Microbiological profile of chicken carcasses: A comparative analysis using shotgun metagenomic sequencing
AbstractIn the last few years metagenomic and 16S rRNA sequencing have completly changed the microbiological investigations of food products. In this preliminary study, the microbiological profile of chicken carcasses collected from animals fed with different diets were tested by using shotgun metagenomic sequencing. A total of 15 carcasses have been collected at the slaughetrhouse at the end of the refrigeration tunnel from chickens reared for 35 days and fed with a control diet (n=5), a diet supplemented with 1500 FTU/kg of commercial phytase (n=5) and a diet supplemented with 1500 FTU/kg of commercial phytase and 3g/kg of inositol (n=5). Ten grams of neck and breast skin were obtained from each carcass and submited to total DNA extraction by using the DNeasy Blood & Tissue Kit (Qiagen). Sequencing libraries have been prepared by using the Nextera XT DNA Library Preparation Kit (Illumina) and sequenced in a HiScanSQ (Illumina) at 100 bp in paired ends. A number of sequences ranging between 5 and 9 million was obtained for each sample. Sequence analysis showed that Proteobacteria and Firmicutes represented more than 98% of whole bacterial populations associated to carcass skin in all groups but their abundances were different between groups. Moraxellaceae and other degradative bacteria showed a significantly higher abundance in the control compared to the treated groups. Furthermore, Clostridium perfringens showed a relative frequency of abundance significantly higher in the group fed with phytase and Salmonella enterica in the group fed with phytase plus inositol. The results of this preliminary study showed that metagenome sequencing is suitable to investigate and monitor carcass microbiota in order to detect specific pathogenic and/or degradative populations.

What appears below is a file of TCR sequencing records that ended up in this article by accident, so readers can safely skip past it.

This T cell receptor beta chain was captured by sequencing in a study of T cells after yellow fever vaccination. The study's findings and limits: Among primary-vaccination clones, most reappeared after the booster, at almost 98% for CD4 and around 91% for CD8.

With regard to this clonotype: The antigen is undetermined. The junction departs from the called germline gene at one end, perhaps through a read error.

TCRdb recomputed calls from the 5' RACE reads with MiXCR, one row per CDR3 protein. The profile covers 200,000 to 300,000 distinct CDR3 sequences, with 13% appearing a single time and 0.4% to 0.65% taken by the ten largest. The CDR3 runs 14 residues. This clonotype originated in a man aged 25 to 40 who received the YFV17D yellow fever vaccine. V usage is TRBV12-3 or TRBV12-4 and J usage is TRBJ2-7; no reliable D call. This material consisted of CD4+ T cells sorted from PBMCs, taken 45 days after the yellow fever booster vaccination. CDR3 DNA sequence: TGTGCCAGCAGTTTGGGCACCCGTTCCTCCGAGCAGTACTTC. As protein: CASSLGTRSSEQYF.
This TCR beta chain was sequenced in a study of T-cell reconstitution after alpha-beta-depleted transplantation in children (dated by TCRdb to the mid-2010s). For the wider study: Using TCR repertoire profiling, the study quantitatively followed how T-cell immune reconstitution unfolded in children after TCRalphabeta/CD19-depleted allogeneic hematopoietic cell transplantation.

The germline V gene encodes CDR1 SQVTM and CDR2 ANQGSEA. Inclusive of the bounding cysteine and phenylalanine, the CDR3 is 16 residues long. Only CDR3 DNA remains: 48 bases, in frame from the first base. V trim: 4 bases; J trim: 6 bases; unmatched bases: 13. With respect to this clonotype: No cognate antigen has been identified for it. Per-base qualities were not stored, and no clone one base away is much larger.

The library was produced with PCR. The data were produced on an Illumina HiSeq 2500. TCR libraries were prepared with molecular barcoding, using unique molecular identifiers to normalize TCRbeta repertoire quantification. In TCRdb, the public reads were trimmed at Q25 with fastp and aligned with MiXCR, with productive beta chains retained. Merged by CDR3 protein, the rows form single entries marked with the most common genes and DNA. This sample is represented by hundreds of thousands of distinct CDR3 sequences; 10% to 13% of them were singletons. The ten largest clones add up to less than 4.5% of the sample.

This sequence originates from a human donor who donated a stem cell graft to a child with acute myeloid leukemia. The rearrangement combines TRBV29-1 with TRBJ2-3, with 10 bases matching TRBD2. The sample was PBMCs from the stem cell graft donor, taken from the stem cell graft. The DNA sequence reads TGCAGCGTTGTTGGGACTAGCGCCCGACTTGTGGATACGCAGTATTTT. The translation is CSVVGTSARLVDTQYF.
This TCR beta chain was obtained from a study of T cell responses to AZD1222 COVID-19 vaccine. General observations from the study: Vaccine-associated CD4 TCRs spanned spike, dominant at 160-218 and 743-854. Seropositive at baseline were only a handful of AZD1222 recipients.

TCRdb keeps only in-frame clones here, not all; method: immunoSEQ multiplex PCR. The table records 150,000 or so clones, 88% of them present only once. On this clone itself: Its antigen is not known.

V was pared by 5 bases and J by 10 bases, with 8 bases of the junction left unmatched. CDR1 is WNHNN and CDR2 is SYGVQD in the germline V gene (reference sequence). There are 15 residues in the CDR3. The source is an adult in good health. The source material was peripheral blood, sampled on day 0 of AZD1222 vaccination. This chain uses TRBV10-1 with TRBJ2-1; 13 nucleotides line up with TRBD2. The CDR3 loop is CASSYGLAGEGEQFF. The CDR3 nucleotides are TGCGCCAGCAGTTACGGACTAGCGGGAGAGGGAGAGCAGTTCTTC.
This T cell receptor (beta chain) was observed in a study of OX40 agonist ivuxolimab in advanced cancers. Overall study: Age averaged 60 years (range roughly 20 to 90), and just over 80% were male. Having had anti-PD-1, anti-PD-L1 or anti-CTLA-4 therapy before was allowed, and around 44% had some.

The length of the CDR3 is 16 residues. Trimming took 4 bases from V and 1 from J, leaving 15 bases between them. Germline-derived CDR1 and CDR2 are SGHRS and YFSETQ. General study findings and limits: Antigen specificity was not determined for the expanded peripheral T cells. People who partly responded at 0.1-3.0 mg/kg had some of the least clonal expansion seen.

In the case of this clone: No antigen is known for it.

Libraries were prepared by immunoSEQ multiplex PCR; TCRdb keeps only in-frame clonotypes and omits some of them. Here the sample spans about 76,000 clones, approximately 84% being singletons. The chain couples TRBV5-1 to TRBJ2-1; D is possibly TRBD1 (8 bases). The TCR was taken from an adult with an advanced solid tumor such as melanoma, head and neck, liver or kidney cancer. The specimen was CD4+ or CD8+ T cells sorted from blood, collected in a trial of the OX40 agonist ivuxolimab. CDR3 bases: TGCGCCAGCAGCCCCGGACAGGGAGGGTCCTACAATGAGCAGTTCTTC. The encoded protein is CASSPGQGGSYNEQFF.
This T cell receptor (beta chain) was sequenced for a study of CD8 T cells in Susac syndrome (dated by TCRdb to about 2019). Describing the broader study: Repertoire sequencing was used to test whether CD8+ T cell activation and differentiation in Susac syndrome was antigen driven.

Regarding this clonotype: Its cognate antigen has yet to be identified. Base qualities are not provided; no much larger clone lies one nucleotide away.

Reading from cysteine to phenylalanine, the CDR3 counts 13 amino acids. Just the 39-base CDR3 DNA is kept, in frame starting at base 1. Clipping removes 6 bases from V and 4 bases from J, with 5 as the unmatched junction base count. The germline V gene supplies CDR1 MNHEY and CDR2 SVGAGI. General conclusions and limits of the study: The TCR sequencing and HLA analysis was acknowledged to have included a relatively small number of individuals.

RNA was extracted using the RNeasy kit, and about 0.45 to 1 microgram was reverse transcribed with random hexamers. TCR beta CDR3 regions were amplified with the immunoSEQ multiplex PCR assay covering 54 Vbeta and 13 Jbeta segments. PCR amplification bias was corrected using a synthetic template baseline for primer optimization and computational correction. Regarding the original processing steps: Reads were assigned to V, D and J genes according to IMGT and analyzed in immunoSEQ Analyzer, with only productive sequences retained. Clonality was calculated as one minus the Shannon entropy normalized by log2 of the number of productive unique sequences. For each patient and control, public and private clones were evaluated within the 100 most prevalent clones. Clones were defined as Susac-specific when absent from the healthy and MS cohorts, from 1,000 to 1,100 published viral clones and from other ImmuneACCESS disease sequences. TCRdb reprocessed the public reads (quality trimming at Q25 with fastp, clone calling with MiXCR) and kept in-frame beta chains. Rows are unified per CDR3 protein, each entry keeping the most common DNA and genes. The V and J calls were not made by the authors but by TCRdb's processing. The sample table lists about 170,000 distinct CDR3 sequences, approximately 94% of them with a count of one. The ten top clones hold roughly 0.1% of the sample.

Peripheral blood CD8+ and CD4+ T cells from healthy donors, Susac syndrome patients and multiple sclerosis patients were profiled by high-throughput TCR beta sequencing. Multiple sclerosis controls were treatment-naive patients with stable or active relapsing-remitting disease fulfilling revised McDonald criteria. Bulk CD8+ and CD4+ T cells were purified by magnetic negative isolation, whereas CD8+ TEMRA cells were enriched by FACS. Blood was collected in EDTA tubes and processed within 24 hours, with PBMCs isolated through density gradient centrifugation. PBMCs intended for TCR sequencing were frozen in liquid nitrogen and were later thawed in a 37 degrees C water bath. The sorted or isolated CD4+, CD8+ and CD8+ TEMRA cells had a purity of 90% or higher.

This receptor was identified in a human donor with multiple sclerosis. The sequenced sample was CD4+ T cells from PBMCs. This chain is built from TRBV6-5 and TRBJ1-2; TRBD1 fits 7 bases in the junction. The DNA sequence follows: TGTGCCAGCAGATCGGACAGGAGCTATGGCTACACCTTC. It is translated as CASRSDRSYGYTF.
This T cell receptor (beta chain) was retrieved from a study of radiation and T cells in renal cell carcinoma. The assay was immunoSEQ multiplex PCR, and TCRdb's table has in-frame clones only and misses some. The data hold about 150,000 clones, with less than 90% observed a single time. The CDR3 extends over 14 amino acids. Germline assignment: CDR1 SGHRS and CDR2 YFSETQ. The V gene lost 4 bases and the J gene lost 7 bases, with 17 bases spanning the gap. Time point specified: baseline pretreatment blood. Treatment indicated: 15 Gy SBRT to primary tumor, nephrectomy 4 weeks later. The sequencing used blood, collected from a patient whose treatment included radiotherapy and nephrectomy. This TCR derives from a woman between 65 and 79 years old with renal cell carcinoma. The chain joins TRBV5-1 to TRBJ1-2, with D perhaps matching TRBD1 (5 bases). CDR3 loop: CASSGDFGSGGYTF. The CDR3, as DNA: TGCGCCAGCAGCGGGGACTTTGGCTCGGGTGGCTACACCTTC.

- Abstract views: 1141
- PDF: 312
- HTML: 79
Copyright (c) 2018 Alessandra De Cesare
This work is licensed under a Creative Commons Attribution-NonCommercial 4.0 International License.